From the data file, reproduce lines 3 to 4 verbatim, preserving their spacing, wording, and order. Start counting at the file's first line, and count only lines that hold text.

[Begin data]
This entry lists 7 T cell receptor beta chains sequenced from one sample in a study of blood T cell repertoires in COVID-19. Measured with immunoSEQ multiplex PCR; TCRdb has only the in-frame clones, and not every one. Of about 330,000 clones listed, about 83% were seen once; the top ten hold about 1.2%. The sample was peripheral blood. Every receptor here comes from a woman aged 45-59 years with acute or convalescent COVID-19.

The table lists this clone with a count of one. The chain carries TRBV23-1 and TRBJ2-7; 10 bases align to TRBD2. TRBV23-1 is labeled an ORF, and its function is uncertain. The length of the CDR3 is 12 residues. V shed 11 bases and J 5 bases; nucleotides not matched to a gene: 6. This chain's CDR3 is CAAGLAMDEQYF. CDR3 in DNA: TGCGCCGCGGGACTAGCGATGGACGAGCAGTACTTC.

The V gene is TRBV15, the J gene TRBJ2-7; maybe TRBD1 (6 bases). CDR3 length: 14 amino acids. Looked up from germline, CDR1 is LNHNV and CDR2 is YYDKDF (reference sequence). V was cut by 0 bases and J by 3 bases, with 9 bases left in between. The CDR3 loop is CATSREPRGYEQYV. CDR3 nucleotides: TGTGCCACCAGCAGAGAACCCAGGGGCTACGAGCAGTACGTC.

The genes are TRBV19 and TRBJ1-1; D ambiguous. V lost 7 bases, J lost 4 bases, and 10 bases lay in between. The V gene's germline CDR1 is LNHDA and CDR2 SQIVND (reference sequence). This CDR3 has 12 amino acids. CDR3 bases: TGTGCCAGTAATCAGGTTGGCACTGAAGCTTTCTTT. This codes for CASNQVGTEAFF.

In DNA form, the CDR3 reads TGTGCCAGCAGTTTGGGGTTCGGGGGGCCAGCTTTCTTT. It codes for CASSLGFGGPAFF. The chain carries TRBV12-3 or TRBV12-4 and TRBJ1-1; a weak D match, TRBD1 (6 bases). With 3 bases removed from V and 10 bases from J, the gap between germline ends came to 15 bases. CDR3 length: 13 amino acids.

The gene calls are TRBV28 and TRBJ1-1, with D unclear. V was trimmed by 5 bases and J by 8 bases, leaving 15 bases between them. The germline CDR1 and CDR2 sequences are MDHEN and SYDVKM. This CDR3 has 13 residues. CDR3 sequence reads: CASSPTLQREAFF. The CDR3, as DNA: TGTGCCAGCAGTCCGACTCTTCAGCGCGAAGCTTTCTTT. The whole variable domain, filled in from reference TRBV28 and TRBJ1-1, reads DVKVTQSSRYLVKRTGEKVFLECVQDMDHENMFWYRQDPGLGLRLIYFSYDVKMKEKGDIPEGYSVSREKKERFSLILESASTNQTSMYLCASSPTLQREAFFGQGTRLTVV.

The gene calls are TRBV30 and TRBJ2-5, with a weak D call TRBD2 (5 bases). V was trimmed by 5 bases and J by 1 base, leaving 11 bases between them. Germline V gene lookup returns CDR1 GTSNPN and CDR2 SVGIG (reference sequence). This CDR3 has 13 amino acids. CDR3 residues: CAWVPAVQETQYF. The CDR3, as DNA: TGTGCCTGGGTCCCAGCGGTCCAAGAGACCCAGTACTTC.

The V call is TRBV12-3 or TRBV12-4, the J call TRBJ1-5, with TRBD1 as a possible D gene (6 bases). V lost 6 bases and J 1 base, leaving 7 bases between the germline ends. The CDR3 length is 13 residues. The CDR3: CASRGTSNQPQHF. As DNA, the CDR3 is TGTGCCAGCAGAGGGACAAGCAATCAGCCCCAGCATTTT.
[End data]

The V gene is TRBV15, the J gene TRBJ2-7; maybe TRBD1 (6 bases). CDR3 length: 14 amino acids. Looked up from germline, CDR1 is LNHNV and CDR2 is YYDKDF (reference sequence). V was cut by 0 bases and J by 3 bases, with 9 bases left in between. The CDR3 loop is CATSREPRGYEQYV. CDR3 nucleotides: TGTGCCACCAGCAGAGAACCCAGGGGCTACGAGCAGTACGTC.

The genes are TRBV19 and TRBJ1-1; D ambiguous. V lost 7 bases, J lost 4 bases, and 10 bases lay in between. The V gene's germline CDR1 is LNHDA and CDR2 SQIVND (reference sequence). This CDR3 has 12 amino acids. CDR3 bases: TGTGCCAGTAATCAGGTTGGCACTGAAGCTTTCTTT. This codes for CASNQVGTEAFF.